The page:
>>    <https://github.com/w3c/encrypted-media/commits/gh-pages?author=mwatson2> authored 8
>>    days ago
>>    e5c8d2c
>>    <https://github.com/w3c/encrypted-media/commit/e5c8d2c8a2db32b65f46c49442eb4c31dff69bbd>
>>
>>    <https://github.com/w3c/encrypted-media/tree/e5c8d2c8a2db32b65f46c49442eb4c31dff69bbd>
>>
>> This is how GitHub and the “Merge pull request” button work. Two
>> consecutive commits is better than an unsquashed disjoint history, but it
>> still adds clutter. Many projects believe this is ugly and thus avoid using
>> the button.
>>
>> Other policies and solutions:
>>
>>    -
>>    http://blog.spreedly.com/2014/06/24/merge-pull-request-considered-harmful/
>>    -
>>    http://django.readthedocs.org/en/latest/internals/contributing/committing-code.html
>>
>>
>> On Fri, Sep 4, 2015 at 11:13 AM, David Dorwin <ddorwin@google.com> wrote:
>>
>>> GitHub pull requests are a great tool, but they can also complicate the
>>> commit log. What once was a relatively linear commit history can become a
>>> mess of parallel "branches" over long periods of time. This is most obvious
>>> in tools like gitk, but the GitHub history is also confusing because the
>>> commits from a single pull request may be scattered throughout the commit
>>> log.
>>>
>>> This is most important for merges from upstream into the pull request as
>>> the author keeps the branch up-to-date. These merges appear as commits in
>>> the history once the pull request is merged. However, updates based on
>>> review feedback or fixing spelling also appear as separate commits, which
>>> can make it hard to see exactly what was committed.
>>>
>>> See http://programmers.stackexchange.com/a/263172 for additional
>>> explanation.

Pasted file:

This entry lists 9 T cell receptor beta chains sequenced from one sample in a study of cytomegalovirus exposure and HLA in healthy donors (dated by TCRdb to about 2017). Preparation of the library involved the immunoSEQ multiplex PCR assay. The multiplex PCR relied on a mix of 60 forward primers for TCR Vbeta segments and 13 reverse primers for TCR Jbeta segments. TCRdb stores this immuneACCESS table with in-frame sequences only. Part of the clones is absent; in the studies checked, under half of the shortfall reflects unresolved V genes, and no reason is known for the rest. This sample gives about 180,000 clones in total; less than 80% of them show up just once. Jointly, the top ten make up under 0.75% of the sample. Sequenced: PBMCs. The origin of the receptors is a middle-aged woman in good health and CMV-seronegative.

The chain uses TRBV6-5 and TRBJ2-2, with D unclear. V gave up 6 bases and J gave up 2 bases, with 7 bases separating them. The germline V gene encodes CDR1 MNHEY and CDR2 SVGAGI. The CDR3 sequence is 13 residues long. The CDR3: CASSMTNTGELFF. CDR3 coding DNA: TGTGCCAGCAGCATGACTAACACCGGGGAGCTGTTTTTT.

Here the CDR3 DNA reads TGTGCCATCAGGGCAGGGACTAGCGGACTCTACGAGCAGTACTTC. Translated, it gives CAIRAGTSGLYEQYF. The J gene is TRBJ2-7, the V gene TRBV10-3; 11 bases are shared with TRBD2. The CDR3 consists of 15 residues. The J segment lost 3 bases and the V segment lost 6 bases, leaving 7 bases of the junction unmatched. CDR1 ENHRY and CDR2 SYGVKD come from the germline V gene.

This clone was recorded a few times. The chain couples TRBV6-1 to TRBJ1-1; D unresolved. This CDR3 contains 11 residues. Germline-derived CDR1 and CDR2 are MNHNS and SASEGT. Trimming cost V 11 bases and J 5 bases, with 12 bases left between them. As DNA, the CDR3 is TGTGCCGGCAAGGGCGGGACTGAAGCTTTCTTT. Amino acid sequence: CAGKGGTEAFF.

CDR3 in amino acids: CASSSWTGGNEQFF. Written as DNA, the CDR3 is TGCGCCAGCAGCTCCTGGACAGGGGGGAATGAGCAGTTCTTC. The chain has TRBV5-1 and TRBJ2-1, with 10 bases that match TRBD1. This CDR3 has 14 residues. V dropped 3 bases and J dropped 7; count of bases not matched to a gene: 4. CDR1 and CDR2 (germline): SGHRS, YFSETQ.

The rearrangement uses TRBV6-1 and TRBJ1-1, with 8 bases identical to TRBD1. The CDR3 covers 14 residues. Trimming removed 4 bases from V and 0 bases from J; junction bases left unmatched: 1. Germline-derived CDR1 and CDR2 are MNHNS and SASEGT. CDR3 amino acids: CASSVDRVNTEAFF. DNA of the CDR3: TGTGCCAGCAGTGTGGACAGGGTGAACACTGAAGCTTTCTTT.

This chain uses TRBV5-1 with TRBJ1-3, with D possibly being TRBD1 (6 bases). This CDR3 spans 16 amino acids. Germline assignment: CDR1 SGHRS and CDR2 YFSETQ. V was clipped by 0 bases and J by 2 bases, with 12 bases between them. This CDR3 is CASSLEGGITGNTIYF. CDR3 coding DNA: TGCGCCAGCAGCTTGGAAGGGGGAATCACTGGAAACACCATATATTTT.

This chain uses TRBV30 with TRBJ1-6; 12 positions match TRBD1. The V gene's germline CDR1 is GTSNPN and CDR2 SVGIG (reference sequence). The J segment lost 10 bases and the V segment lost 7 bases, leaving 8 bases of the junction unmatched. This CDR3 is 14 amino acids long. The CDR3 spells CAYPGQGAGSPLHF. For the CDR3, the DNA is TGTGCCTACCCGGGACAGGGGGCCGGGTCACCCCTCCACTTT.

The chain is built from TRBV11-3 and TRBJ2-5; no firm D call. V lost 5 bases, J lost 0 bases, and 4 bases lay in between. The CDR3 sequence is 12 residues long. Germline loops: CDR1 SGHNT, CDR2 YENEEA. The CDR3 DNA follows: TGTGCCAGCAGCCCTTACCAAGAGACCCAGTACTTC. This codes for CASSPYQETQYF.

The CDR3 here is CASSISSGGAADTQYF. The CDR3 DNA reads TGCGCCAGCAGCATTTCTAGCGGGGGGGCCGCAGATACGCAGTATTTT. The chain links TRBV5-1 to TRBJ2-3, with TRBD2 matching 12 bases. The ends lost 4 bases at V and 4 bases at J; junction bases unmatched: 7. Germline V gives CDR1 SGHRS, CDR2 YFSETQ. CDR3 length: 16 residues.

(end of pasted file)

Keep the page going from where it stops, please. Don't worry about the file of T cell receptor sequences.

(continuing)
>>>
>>>
>>> I propose:
>>>
>>> To minimize the impact, please squash all commits in a pull request into
>>> a single commit before merging it. Committers (editors) should make sure
>>> commits have been squashed before merging their own or others' pull
>>> requests.
>>>
>>> There will be exceptions. For example, sometimes a pull request might
>>> have multiple distinct actions (i.e. do something then rename a variable),
>>> in which case the branch might be squashed into two commits.
>>>
>>>
>>> Details:
>>> The squashing happens in the branch and updates the pull request before
>>> it is merged. Thus, you should be able to view the results in GitHub before
>>> merging into the mainline. Most of the magic happens with "git rebase -i
>>> <base-commit>" on your local repository. Be sure to pick the right
>>> base-commit for <base-commit>. (For merges, this appears to be the master
>>> branch.) Then, you need to (force) push your changes to GitHub.
>>>
>>> The one drawback is that the previous commits are wiped from the commit
>>> history for your branch. That means the review history and comments are no
>>> longer browsable (as far as I can tell). They appear to still be available
>>> if you have the URLs, though. Thus, if you want to maintain history, it
>>> might make sense to create a new branch and/or pull request with the
>>> squashed commit.
>>>
>>> Note: You can also fix commit messages using the "reword" feature of
>>> "git rebase -i". For example, if you forgot to refer to the issue number.
>>>
>>> References:
>>>
>>>    - http://programmers.stackexchange.com/a/263172
>>>    -
>>>    https://github.com/ginatrapani/todo.txt-android/wiki/Squash-All-Commits-Related-to-a-Single-Issue-into-a-Single-Commit
>>>    -
>>>    https://github.com/edx/edx-platform/wiki/How-to-Rebase-a-Pull-Request
>>>    -
>>>    http://eli.thegreenplace.net/2014/02/19/squashing-github-pull-requests-into-a-single-commit
>>>
>>>
>>
>
Received on Monday, 2 November 2015 20:05:23 UTC